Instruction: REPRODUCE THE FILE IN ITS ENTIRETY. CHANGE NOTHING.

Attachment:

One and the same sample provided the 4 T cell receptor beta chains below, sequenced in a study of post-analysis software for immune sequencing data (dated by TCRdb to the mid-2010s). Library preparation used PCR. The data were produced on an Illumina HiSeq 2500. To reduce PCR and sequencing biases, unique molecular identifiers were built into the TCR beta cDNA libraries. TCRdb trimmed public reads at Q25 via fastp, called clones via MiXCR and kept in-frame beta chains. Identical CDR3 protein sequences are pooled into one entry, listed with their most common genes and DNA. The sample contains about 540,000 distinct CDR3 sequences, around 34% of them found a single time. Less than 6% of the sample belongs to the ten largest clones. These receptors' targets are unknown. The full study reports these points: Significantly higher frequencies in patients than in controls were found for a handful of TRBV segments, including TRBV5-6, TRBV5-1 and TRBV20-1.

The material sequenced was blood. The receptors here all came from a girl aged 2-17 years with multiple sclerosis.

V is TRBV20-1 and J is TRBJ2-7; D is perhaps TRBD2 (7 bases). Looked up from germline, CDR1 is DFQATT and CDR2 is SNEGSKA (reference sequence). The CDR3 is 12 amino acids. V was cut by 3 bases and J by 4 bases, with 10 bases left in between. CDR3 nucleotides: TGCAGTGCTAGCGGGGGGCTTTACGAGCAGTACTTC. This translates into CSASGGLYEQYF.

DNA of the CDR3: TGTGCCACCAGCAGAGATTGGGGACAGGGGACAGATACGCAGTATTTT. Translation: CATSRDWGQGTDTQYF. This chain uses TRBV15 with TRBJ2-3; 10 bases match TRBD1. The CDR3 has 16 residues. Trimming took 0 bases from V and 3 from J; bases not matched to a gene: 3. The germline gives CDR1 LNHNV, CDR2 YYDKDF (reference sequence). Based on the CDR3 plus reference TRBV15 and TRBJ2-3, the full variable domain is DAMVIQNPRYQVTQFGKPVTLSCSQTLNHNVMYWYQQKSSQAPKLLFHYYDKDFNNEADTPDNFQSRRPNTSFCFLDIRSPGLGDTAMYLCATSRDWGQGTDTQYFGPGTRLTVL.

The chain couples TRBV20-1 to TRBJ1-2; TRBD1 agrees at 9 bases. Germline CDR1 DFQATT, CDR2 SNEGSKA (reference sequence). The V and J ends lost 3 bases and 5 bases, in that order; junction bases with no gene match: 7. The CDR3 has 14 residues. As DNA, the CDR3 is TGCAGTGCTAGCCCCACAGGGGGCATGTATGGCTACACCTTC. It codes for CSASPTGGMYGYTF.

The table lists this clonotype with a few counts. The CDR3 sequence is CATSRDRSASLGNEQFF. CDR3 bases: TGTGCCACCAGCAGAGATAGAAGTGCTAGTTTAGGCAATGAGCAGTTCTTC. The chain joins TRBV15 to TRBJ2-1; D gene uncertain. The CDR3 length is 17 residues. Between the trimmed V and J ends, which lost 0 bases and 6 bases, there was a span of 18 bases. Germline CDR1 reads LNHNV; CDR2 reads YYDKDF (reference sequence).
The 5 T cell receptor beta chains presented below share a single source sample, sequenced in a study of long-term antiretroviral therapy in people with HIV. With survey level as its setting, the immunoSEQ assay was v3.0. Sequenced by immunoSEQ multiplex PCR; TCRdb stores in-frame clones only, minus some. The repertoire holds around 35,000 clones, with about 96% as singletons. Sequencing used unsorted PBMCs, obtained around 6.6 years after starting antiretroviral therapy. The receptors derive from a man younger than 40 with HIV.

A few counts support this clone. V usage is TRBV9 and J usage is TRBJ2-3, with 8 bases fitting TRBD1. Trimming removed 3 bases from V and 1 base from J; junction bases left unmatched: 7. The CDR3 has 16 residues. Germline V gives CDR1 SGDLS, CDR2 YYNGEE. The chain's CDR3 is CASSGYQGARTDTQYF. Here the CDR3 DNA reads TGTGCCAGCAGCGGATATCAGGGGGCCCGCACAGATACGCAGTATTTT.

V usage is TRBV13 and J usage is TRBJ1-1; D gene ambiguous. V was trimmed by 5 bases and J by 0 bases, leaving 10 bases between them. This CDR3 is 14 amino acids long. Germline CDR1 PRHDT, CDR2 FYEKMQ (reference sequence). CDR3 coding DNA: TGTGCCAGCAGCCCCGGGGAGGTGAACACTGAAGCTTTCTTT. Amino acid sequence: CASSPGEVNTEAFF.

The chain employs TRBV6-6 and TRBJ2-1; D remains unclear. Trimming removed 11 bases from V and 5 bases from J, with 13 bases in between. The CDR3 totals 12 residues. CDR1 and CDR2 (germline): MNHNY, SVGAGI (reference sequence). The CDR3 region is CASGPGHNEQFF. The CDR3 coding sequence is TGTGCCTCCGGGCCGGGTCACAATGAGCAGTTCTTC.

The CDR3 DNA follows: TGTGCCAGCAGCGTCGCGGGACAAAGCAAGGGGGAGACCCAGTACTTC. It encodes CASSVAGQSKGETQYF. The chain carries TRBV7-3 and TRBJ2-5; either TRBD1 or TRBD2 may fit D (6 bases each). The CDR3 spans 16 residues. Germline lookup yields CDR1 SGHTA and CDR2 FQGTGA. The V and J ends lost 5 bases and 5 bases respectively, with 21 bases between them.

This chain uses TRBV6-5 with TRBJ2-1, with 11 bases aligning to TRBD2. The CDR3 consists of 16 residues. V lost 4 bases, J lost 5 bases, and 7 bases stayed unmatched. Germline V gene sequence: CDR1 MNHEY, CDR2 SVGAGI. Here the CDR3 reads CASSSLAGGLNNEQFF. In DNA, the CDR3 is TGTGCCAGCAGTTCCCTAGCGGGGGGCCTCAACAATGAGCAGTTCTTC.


One and the same sample provided the 4 T cell receptor beta chains below, sequenced in a study of post-analysis software for immune sequencing data (dated by TCRdb to the mid-2010s). Library preparation used PCR. The data were produced on an Illumina HiSeq 2500. To reduce PCR and sequencing biases, unique molecular identifiers were built into the TCR beta cDNA libraries. TCRdb trimmed public reads at Q25 via fastp, called clones via MiXCR and kept in-frame beta chains. Identical CDR3 protein sequences are pooled into one entry, listed with their most common genes and DNA. The sample contains about 540,000 distinct CDR3 sequences, around 34% of them found a single time. Less than 6% of the sample belongs to the ten largest clones. These receptors' targets are unknown. The full study reports these points: Significantly higher frequencies in patients than in controls were found for a handful of TRBV segments, including TRBV5-6, TRBV5-1 and TRBV20-1.

The material sequenced was blood. The receptors here all came from a girl aged 2-17 years with multiple sclerosis.

V is TRBV20-1 and J is TRBJ2-7; D is perhaps TRBD2 (7 bases). Looked up from germline, CDR1 is DFQATT and CDR2 is SNEGSKA (reference sequence). The CDR3 is 12 amino acids. V was cut by 3 bases and J by 4 bases, with 10 bases left in between. CDR3 nucleotides: TGCAGTGCTAGCGGGGGGCTTTACGAGCAGTACTTC. This translates into CSASGGLYEQYF.

DNA of the CDR3: TGTGCCACCAGCAGAGATTGGGGACAGGGGACAGATACGCAGTATTTT. Translation: CATSRDWGQGTDTQYF. This chain uses TRBV15 with TRBJ2-3; 10 bases match TRBD1. The CDR3 has 16 residues. Trimming took 0 bases from V and 3 from J; bases not matched to a gene: 3. The germline gives CDR1 LNHNV, CDR2 YYDKDF (reference sequence). Based on the CDR3 plus reference TRBV15 and TRBJ2-3, the full variable domain is DAMVIQNPRYQVTQFGKPVTLSCSQTLNHNVMYWYQQKSSQAPKLLFHYYDKDFNNEADTPDNFQSRRPNTSFCFLDIRSPGLGDTAMYLCATSRDWGQGTDTQYFGPGTRLTVL.

The chain couples TRBV20-1 to TRBJ1-2; TRBD1 agrees at 9 bases. Germline CDR1 DFQATT, CDR2 SNEGSKA (reference sequence). The V and J ends lost 3 bases and 5 bases, in that order; junction bases with no gene match: 7. The CDR3 has 14 residues. As DNA, the CDR3 is TGCAGTGCTAGCCCCACAGGGGGCATGTATGGCTACACCTTC. It codes for CSASPTGGMYGYTF.

The table lists this clonotype with a few counts. The CDR3 sequence is CATSRDRSASLGNEQFF. CDR3 bases: TGTGCCACCAGCAGAGATAGAAGTGCTAGTTTAGGCAATGAGCAGTTCTTC. The chain joins TRBV15 to TRBJ2-1; D gene uncertain. The CDR3 length is 17 residues. Between the trimmed V and J ends, which lost 0 bases and 6 bases, there was a span of 18 bases. Germline CDR1 reads LNHNV; CDR2 reads YYDKDF (reference sequence).
The 5 T cell receptor beta chains presented below share a single source sample, sequenced in a study of long-term antiretroviral therapy in people with HIV. With survey level as its setting, the immunoSEQ assay was v3.0. Sequenced by immunoSEQ multiplex PCR; TCRdb stores in-frame clones only, minus some. The repertoire holds around 35,000 clones, with about 96% as singletons. Sequencing used unsorted PBMCs, obtained around 6.6 years after starting antiretroviral therapy. The receptors derive from a man younger than 40 with HIV.

A few counts support this clone. V usage is TRBV9 and J usage is TRBJ2-3, with 8 bases fitting TRBD1. Trimming removed 3 bases from V and 1 base from J; junction bases left unmatched: 7. The CDR3 has 16 residues. Germline V gives CDR1 SGDLS, CDR2 YYNGEE. The chain's CDR3 is CASSGYQGARTDTQYF. Here the CDR3 DNA reads TGTGCCAGCAGCGGATATCAGGGGGCCCGCACAGATACGCAGTATTTT.

V usage is TRBV13 and J usage is TRBJ1-1; D gene ambiguous. V was trimmed by 5 bases and J by 0 bases, leaving 10 bases between them. This CDR3 is 14 amino acids long. Germline CDR1 PRHDT, CDR2 FYEKMQ (reference sequence). CDR3 coding DNA: TGTGCCAGCAGCCCCGGGGAGGTGAACACTGAAGCTTTCTTT. Amino acid sequence: CASSPGEVNTEAFF.

The chain employs TRBV6-6 and TRBJ2-1; D remains unclear. Trimming removed 11 bases from V and 5 bases from J, with 13 bases in between. The CDR3 totals 12 residues. CDR1 and CDR2 (germline): MNHNY, SVGAGI (reference sequence). The CDR3 region is CASGPGHNEQFF. The CDR3 coding sequence is TGTGCCTCCGGGCCGGGTCACAATGAGCAGTTCTTC.

The CDR3 DNA follows: TGTGCCAGCAGCGTCGCGGGACAAAGCAAGGGGGAGACCCAGTACTTC. It encodes CASSVAGQSKGETQYF. The chain carries TRBV7-3 and TRBJ2-5; either TRBD1 or TRBD2 may fit D (6 bases each). The CDR3 spans 16 residues. Germline lookup yields CDR1 SGHTA and CDR2 FQGTGA. The V and J ends lost 5 bases and 5 bases respectively, with 21 bases between them.

This chain uses TRBV6-5 with TRBJ2-1, with 11 bases aligning to TRBD2. The CDR3 consists of 16 residues. V lost 4 bases, J lost 5 bases, and 7 bases stayed unmatched. Germline V gene sequence: CDR1 MNHEY, CDR2 SVGAGI. Here the CDR3 reads CASSSLAGGLNNEQFF. In DNA, the CDR3 is TGTGCCAGCAGTTCCCTAGCGGGGGGCCTCAACAATGAGCAGTTCTTC.